However, amid concerns on whether the SDF may be a bit high, the Bill seeks to exempt regional tourists visiting 11 dzongkhags from paying the SDF. The dzongkhags are Lhuentse, Mongar, Trashigang, Trashiyangtse, Pemagatshel, Samdrupjonkhar, Tsirang, Dagana, Zhemgang, Trongsa and Sarpang.
Six eastern dzongkhags already enjoy the exemption of SDF of USD 65 on international tourists. The Bill extends the same exemption to Tsirang, Dagana, Zhemgang, Trongsa and Sarpang.
The Bill is expected to be implemented from July this year.
The exemption is to improve tourism growth in dzongkhags that do not receive many tourists. However, the exemption list does not feature Samtse.
Economic Affairs Minister Loknath Sharma expressed his regrets on the exclusion of Samtse.
“Samtse has potential in tourism development but it is one of the dzongkhags that do not receive tourists. It was unfortunate that my dzongkhag is not included in the exemption list,” he said.
Chairman of the environment and climate change committee, MP Gyem Dorji, said more studies needed to be carried out to include Samtse. “The exemption list will be updated from time to time,” he said.
Some members said the impact of the exemption of USD 65 for international tourists to the six eastern dzongkhags was yet to be seen. Suggestions for improvement of infrastructure such as roads were made.
The exemption of levy will expire on December 31, 2024, according to the Bill. It will be up to the next government to decide on whether or not the exemption will be continued.
The levy exemption for the 11 dzongkhags has given some hope about the government’s commitment on opening additional entry and exit gates for regional tourists in line with a resolution of the first sitting of this parliament.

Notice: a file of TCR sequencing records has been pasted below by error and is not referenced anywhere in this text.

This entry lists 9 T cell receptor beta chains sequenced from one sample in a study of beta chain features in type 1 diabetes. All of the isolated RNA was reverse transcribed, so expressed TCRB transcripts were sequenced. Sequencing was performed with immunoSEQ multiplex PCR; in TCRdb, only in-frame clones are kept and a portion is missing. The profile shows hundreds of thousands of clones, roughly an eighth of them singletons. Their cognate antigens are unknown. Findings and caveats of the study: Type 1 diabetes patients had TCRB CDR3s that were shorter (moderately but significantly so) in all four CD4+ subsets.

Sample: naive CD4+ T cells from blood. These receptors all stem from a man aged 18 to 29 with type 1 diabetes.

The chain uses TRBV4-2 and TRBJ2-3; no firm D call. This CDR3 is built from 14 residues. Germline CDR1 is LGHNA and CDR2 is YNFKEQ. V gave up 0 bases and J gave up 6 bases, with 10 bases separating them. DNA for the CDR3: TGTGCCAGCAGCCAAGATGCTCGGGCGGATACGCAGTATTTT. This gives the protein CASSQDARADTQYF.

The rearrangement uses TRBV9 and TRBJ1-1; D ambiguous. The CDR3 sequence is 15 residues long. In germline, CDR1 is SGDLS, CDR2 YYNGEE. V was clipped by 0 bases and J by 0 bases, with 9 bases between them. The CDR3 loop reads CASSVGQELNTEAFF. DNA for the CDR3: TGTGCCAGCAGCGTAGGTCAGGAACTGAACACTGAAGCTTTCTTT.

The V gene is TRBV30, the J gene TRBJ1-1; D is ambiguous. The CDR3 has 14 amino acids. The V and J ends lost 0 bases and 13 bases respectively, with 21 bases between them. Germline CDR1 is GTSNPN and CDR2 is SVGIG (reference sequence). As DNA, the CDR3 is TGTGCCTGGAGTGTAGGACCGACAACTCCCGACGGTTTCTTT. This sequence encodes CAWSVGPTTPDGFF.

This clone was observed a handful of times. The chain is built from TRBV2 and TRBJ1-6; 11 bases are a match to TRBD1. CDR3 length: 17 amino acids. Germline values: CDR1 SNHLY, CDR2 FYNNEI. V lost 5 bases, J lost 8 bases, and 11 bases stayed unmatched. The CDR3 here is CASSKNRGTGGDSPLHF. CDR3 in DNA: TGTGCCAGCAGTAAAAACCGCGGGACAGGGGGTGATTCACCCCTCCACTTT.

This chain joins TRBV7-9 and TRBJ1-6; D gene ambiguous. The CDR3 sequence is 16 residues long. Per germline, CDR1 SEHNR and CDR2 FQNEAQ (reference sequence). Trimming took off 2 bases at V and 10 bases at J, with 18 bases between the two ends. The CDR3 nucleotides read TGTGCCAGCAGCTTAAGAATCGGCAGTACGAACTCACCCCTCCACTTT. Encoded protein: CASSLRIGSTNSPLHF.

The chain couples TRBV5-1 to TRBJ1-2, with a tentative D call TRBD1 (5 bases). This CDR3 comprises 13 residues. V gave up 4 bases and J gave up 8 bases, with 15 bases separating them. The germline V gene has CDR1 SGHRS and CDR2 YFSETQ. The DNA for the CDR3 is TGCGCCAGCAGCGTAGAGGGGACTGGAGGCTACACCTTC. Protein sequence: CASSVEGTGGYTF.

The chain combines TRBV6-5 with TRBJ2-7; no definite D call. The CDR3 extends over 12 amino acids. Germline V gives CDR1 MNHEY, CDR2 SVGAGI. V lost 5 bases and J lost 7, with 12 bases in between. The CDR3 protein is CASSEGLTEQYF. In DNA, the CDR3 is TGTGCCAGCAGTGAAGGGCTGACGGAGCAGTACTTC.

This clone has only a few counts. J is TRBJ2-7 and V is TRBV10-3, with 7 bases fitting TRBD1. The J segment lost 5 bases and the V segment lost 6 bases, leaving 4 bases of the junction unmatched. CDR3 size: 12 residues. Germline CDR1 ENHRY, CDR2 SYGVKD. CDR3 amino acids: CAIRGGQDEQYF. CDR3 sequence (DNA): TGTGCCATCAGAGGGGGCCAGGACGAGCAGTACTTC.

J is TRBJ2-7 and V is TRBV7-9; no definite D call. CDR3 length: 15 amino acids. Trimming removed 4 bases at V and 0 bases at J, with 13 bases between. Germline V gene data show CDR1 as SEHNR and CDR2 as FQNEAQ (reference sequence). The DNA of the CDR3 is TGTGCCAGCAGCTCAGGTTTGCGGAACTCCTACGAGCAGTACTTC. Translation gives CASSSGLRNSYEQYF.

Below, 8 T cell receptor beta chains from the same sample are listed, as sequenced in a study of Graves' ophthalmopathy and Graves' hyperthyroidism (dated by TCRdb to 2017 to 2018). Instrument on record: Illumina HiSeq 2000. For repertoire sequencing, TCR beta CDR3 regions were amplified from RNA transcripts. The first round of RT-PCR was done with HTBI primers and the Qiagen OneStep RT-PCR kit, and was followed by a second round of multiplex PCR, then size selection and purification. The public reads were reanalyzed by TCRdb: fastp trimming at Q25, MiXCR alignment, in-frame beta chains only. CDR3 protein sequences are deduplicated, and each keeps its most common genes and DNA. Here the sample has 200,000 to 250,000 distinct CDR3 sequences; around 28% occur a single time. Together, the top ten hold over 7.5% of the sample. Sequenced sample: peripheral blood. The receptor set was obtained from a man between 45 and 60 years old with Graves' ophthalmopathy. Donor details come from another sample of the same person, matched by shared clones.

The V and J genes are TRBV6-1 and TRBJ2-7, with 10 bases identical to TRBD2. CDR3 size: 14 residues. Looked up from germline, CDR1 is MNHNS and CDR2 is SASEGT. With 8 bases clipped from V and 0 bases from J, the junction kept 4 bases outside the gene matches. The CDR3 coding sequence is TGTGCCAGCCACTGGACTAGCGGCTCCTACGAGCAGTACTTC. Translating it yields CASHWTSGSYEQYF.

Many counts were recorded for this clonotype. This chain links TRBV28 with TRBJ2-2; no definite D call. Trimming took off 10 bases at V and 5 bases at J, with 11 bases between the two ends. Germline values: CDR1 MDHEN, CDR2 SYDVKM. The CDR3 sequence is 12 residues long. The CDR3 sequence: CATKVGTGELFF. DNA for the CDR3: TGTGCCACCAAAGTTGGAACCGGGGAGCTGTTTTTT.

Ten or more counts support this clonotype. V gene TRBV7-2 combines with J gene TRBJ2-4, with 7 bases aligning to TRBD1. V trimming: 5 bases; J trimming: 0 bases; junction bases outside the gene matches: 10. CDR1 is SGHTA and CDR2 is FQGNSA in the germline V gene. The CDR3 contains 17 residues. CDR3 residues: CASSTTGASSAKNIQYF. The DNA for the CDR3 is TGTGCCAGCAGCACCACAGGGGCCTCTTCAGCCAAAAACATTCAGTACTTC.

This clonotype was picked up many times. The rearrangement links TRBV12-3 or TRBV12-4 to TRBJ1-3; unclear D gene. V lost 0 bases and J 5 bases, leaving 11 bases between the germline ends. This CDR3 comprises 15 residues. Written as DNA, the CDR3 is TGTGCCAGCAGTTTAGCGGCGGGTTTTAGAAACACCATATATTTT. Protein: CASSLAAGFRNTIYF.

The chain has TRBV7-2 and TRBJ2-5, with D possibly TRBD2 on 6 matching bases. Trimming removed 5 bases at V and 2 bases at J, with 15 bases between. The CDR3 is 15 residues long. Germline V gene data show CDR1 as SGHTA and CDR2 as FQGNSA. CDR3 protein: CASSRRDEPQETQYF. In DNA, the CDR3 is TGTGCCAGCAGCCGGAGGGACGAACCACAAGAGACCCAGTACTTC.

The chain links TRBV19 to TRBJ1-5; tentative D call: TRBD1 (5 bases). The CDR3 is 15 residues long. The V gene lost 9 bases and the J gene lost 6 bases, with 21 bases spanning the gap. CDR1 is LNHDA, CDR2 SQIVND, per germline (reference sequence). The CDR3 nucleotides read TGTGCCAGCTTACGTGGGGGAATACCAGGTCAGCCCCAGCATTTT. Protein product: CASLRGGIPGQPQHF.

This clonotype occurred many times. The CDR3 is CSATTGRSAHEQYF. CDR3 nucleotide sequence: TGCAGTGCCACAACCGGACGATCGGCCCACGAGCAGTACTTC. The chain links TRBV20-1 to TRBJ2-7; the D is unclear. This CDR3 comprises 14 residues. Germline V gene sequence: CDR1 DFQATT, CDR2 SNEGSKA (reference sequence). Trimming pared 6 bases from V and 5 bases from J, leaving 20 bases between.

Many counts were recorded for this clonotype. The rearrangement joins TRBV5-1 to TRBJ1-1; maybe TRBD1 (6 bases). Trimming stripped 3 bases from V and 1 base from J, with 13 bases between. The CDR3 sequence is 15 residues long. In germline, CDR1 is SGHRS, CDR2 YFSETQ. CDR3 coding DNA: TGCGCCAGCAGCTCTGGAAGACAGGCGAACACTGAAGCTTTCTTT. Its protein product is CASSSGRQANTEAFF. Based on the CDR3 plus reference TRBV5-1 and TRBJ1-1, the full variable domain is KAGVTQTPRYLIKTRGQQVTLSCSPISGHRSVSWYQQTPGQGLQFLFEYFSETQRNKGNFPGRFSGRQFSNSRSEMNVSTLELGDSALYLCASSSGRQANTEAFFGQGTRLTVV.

Prime Minister Lotay Tshering said that when the implementation of the Act begins in July or August, border gates for entry of tourists would be opened in Gelephu and Samdrupjongkhar. He said regional tourists were a major source of income for the country and people.
The Bill does not differentiate between children and adults. But it was clarified that children under five years will be exempted from SDF, while those between six years and 12 years will be levied 50 percent.
The House also weighed possible impacts on the hotel business and Bhutan’s unique image as a champion in environment and cultural preservation.
The Bill also re-phrased “high value, low impact” tourism as “high value, low volume.” It was reasoned that the high volume posed a challenged in maintaining low impact of tourism.
Phuentshogpelri MP of Samtse, Ganesh Ghimiray, asked how the government would go about should SDF affect hoteliers. “Imposition of SDF is a good idea, but it poses risks to our hoteliers,” he said.